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Sunday, April 22, 2001




KEN SAKAMOTO / STAR-BULLETIN
Local Falun Gong practitioners gathered for a meditation
session Thursday at the Chinese Cultural Plaza at dawn.



Falun Gong
take protest
to the world

At its first isle vigil,
a practitioner says persecution
drives the group into politics


By Mary Adamski
Star-Bulletin

Despite the misty rain, the small gathering of Falun Gong practitioners kept candles lit for their vigil on busy Ala Moana.

A few passersby strolled over to look at the display of photos of people who have been imprisoned or killed in China because they are members of the meditation group.

About 20 local practitioners of the physical and mental discipline sat in silence, except to answer an occasional query.

Although they may be seen in city parks doing slow tai chi-like postures, this was the first time that the local Falun Gong sought a higher profile, stretching identifying banners along the street.

The Tuesday night demonstration matched vigils in several cities around the globe. They aimed to spotlight a United States resolution expressing concern about China's shortcomings in civil and religious rights. Debate on the motion before the United Nations Human Rights Commission meeting in Geneva was thwarted Wednesday by China and its supporters.


KEN SAKAMOTO / STAR-BULLETIN
Local Falun Gong practitioners, gathering at the Chinese
Cultural Center recently, included Leung Yu Ting (in
China, Ting Liang), wearing a T-shirt printed with
a message for China.



The demonstration was a rare step into the political arena, said local spokesman Martin Larsson. "The Falun Gong is nonpolitical. It is (Chinese president) Jiang Zemin who brought it into politics." Larsson said there have been 192 recorded deaths of Falun Gong members in China, most within the past five months as the government has escalated its attacks on practitioners. There have been 50,000 people detained or imprisoned just because they practice the discipline, he said.

Larsson and others took turns answering questions about Falun Gong, which most Americans know about only in terms of news briefs and photo captions from China. "China had a long tradition of Buddhism, Confucianism, Taoism, but no one taught it lately," said Larsson, a Brigham Young University-Hawaii student from Sweden.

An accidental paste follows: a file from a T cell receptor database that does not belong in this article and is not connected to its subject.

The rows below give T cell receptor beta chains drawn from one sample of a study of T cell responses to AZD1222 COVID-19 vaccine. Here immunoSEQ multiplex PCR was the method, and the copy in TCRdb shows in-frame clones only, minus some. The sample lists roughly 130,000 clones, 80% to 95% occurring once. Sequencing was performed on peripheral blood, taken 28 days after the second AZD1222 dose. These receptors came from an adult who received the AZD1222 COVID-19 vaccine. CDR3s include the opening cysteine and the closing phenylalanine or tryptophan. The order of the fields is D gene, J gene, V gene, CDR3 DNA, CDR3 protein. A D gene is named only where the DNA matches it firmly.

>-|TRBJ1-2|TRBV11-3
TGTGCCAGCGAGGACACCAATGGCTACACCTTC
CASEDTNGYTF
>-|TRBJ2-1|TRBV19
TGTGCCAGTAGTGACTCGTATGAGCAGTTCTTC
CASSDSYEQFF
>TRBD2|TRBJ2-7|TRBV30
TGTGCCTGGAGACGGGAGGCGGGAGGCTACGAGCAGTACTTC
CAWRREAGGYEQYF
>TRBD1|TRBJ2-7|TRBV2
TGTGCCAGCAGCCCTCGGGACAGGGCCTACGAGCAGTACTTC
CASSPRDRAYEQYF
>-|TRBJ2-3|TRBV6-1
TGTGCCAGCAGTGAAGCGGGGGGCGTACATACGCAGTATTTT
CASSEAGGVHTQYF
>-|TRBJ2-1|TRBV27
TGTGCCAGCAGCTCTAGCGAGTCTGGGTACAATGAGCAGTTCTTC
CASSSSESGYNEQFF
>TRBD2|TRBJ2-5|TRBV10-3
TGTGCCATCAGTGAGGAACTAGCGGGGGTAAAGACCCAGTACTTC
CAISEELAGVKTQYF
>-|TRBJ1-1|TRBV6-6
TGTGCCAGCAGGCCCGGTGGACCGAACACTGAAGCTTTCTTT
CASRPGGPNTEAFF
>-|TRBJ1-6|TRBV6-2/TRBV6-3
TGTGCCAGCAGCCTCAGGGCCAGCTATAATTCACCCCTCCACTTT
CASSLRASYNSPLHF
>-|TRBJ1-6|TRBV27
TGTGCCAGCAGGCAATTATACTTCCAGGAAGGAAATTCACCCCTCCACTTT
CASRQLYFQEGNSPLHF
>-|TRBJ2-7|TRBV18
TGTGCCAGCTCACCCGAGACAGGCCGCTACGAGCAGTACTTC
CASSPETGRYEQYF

When Li Hongzhi began teaching Falun Gong, also known as Falun Dafa, in 1992, he combined elements of the Eastern philosophies, meditation, exercise practices that are believed to focus energy, and basic principles of righteousness. Li left China in 1994 and now lives in New York.

Larsson said the government originally accepted the movement until, "by their own figures, they found there were 70 million. The numbers threatened the government and they declared it illegal."


KEN SAKAMOTO / STAR-BULLETIN
Local Falun Gong practitioners at the Chinese Cultural Center.


FALUN GONG was banned after a peaceful demonstration by about 10,000 members in Beijing in April 1999. It was the largest manifestation of dissent in the capital since the 1989 pro-democracy demonstration in Tiananmen Square. The government now attacks the movement as a cult.

"Falun Dafa is not a religion, it tells a way of life good for every people," said Leung Yu "Tony" Ting. "We are here to wake up people wandering in darkness to let them know this is a way of life that works. Master Li taught cultivation of body and mind together.

"We just talk about these three principles," he said, pointing to their T-shirts, which proclaimed "Truthfulness, Compassion, Forbearance."

Ting, who was a high school teacher in Canton and now is a property manager, said it offers a new focus in life for people. "We had great teachers in China who were affected by Buddhism and Taoism ... (but) we were taught by the government to learn to follow the Communists.

"Now, the crime rate is high, people are consumed by materialism, the mentality has gone down, down, down. We cultivate truthfulness, compassion and forbearance. Only that will bring back the mentality of people," said Ting.

"We don't have a church or a temple or an office. When get together in the park, we don't know each other's last name," he said.

Larsson said, "You won't hear Falun Gong practitioners say anything about another religion." He said there is no element of worshipping a divinity involved. When the local members talk about their beliefs, it is in terms of "cultivation" of the desired principles in their lives. Li instructs people in his books and lectures not to profit from the spread of his teaching.

"People in society are sliding downward on moral issues," said Larsson. "We have got to slow down, make the bad effects stop."

Ting said "I love China," but he will not return for a visit because he could expect persecution.

He said the long arm of the Chinese government reaches here. A cameraman videotaped people performing the exercises at the Chinese Cultural Plaza last year and refused to identify himself.

TING AND BRIAN SUN, a computer software technician, said they believe the film is in the Chinese government's hands and would be used to identify Falun Gong members if they try to enter China.

"I would like to return to visit my mother, but my wife says 'No, you wouldn't come back,'" said Sun, who was a university professor in China and has been in the United States for 10 years.

He said he receives e-mail spam and viruses which he believes are sent from China by opponents of Falun Gong.

Sun met with aides of the four Hawaii Congress members in Washington, D.C., in January in an effort to educate them about the movement and the human rights violations in China.



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